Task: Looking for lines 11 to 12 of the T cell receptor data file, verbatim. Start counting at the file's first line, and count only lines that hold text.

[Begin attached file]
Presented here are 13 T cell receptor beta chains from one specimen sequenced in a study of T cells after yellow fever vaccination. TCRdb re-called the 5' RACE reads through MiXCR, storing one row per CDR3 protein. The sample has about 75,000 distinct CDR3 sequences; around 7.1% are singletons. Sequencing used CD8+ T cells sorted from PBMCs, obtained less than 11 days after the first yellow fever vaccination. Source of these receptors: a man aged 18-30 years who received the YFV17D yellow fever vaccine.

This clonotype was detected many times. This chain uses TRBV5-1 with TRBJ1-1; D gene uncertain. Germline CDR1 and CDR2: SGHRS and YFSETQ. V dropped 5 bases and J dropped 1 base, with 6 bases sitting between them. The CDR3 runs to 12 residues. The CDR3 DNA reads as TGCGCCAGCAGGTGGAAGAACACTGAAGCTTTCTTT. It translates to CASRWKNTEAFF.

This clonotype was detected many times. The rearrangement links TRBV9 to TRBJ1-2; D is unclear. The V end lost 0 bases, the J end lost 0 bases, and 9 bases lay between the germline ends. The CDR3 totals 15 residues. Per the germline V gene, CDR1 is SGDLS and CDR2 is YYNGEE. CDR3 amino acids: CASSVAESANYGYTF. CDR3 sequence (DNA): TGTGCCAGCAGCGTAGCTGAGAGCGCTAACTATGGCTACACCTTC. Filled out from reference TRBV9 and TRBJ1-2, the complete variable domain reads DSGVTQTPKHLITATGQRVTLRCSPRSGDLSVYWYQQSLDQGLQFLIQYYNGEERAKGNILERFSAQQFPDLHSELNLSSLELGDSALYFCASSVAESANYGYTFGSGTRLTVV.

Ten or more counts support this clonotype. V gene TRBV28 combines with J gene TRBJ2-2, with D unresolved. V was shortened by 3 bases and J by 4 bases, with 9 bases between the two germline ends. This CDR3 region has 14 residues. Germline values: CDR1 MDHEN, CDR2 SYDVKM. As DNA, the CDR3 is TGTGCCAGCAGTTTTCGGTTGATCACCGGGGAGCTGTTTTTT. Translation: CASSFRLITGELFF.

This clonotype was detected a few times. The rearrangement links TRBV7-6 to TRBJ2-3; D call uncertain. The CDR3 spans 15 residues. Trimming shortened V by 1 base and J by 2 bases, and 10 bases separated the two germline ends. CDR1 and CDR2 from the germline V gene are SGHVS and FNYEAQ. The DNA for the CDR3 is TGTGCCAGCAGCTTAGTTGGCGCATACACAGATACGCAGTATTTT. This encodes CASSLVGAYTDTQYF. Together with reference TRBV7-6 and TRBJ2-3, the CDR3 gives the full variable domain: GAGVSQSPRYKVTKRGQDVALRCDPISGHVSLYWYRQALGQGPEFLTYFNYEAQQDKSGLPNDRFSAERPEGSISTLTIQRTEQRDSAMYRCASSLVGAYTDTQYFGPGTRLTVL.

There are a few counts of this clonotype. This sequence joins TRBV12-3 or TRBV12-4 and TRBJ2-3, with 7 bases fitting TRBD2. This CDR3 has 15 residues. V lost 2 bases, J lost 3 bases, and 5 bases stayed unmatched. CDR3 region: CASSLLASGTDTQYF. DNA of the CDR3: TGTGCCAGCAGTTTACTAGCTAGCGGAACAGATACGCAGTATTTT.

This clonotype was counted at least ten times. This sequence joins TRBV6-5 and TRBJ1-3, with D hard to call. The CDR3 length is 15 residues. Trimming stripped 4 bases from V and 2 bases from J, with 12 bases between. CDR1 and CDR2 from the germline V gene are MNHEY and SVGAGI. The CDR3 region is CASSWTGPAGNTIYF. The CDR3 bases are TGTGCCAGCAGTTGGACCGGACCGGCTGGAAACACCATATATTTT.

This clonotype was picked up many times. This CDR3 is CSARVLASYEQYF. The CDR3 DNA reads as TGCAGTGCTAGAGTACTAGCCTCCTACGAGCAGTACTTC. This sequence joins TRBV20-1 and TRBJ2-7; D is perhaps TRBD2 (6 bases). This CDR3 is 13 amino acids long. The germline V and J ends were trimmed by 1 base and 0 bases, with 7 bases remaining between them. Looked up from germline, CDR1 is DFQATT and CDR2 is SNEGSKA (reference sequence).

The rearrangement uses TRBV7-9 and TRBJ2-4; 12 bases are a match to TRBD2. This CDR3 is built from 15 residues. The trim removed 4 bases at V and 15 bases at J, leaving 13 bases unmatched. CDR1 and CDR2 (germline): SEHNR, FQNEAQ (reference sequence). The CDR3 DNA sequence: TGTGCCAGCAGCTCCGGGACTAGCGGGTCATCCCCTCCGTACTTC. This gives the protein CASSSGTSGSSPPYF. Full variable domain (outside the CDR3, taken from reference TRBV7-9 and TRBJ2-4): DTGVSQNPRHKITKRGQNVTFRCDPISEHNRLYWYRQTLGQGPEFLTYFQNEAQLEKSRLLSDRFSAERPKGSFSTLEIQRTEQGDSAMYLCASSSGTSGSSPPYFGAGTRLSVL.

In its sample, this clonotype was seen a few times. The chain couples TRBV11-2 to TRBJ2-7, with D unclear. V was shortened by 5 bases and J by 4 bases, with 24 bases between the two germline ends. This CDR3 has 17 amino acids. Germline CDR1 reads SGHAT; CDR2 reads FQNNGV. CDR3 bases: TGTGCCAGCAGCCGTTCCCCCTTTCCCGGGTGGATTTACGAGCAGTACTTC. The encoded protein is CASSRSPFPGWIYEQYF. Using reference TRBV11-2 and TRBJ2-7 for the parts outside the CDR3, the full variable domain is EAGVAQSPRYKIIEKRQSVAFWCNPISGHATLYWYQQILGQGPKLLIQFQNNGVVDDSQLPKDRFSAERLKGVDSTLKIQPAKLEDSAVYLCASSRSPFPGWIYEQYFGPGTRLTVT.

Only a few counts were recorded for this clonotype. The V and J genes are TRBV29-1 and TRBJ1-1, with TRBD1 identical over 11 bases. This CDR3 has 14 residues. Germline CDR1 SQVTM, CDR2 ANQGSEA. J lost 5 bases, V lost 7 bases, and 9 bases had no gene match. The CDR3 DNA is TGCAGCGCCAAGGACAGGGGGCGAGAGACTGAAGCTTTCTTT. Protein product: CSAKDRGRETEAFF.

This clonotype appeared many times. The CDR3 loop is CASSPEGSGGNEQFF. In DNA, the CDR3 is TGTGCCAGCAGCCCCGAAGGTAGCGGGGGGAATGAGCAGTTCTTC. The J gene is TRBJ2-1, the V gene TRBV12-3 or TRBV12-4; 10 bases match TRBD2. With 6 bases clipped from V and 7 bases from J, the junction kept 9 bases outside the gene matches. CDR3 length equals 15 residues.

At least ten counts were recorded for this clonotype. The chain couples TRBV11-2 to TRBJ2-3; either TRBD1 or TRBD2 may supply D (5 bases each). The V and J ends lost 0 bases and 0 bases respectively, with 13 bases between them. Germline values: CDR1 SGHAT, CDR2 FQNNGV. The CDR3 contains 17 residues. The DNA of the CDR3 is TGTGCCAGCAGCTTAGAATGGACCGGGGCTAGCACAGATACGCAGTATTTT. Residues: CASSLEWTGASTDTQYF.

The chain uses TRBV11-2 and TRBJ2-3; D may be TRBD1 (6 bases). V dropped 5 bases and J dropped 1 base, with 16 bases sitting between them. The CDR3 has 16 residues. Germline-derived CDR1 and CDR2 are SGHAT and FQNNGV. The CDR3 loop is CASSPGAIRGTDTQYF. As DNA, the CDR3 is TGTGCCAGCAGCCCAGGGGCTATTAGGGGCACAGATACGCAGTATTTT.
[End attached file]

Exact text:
Only a few counts were recorded for this clonotype. The V and J genes are TRBV29-1 and TRBJ1-1, with TRBD1 identical over 11 bases. This CDR3 has 14 residues. Germline CDR1 SQVTM, CDR2 ANQGSEA. J lost 5 bases, V lost 7 bases, and 9 bases had no gene match. The CDR3 DNA is TGCAGCGCCAAGGACAGGGGGCGAGAGACTGAAGCTTTCTTT. Protein product: CSAKDRGRETEAFF.

This clonotype appeared many times. The CDR3 loop is CASSPEGSGGNEQFF. In DNA, the CDR3 is TGTGCCAGCAGCCCCGAAGGTAGCGGGGGGAATGAGCAGTTCTTC. The J gene is TRBJ2-1, the V gene TRBV12-3 or TRBV12-4; 10 bases match TRBD2. With 6 bases clipped from V and 7 bases from J, the junction kept 9 bases outside the gene matches. CDR3 length equals 15 residues.